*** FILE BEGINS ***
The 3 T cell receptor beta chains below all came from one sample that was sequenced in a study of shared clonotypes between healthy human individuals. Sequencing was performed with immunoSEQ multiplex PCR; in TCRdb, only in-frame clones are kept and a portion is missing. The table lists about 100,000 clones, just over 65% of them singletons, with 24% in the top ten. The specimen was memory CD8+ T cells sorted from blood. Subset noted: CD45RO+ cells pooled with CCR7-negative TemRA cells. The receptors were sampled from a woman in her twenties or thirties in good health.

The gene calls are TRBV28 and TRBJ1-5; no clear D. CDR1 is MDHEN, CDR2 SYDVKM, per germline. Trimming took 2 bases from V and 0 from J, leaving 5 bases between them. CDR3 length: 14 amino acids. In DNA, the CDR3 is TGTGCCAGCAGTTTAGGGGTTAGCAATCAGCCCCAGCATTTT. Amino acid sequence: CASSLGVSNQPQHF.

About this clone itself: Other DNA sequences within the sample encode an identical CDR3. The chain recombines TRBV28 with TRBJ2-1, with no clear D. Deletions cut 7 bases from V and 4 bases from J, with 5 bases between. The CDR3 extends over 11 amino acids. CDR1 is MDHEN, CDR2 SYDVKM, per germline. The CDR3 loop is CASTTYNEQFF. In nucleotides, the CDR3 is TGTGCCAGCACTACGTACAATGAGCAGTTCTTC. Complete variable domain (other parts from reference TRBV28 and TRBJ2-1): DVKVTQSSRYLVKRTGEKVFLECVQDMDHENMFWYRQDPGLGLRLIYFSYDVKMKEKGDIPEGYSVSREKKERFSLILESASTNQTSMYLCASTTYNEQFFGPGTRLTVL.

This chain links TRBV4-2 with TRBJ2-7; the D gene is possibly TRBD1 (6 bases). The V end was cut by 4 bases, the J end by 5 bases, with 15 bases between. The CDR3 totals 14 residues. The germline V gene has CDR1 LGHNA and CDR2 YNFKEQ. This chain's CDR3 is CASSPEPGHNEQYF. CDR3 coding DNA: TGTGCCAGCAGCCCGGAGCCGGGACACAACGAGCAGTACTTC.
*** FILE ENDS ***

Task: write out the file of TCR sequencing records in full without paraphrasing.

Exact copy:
The 3 T cell receptor beta chains below all came from one sample that was sequenced in a study of shared clonotypes between healthy human individuals. Sequencing was performed with immunoSEQ multiplex PCR; in TCRdb, only in-frame clones are kept and a portion is missing. The table lists about 100,000 clones, just over 65% of them singletons, with 24% in the top ten. The specimen was memory CD8+ T cells sorted from blood. Subset noted: CD45RO+ cells pooled with CCR7-negative TemRA cells. The receptors were sampled from a woman in her twenties or thirties in good health.

The gene calls are TRBV28 and TRBJ1-5; no clear D. CDR1 is MDHEN, CDR2 SYDVKM, per germline. Trimming took 2 bases from V and 0 from J, leaving 5 bases between them. CDR3 length: 14 amino acids. In DNA, the CDR3 is TGTGCCAGCAGTTTAGGGGTTAGCAATCAGCCCCAGCATTTT. Amino acid sequence: CASSLGVSNQPQHF.

About this clone itself: Other DNA sequences within the sample encode an identical CDR3. The chain recombines TRBV28 with TRBJ2-1, with no clear D. Deletions cut 7 bases from V and 4 bases from J, with 5 bases between. The CDR3 extends over 11 amino acids. CDR1 is MDHEN, CDR2 SYDVKM, per germline. The CDR3 loop is CASTTYNEQFF. In nucleotides, the CDR3 is TGTGCCAGCACTACGTACAATGAGCAGTTCTTC. Complete variable domain (other parts from reference TRBV28 and TRBJ2-1): DVKVTQSSRYLVKRTGEKVFLECVQDMDHENMFWYRQDPGLGLRLIYFSYDVKMKEKGDIPEGYSVSREKKERFSLILESASTNQTSMYLCASTTYNEQFFGPGTRLTVL.

This chain links TRBV4-2 with TRBJ2-7; the D gene is possibly TRBD1 (6 bases). The V end was cut by 4 bases, the J end by 5 bases, with 15 bases between. The CDR3 totals 14 residues. The germline V gene has CDR1 LGHNA and CDR2 YNFKEQ. This chain's CDR3 is CASSPEPGHNEQYF. CDR3 coding DNA: TGTGCCAGCAGCCCGGAGCCGGGACACAACGAGCAGTACTTC.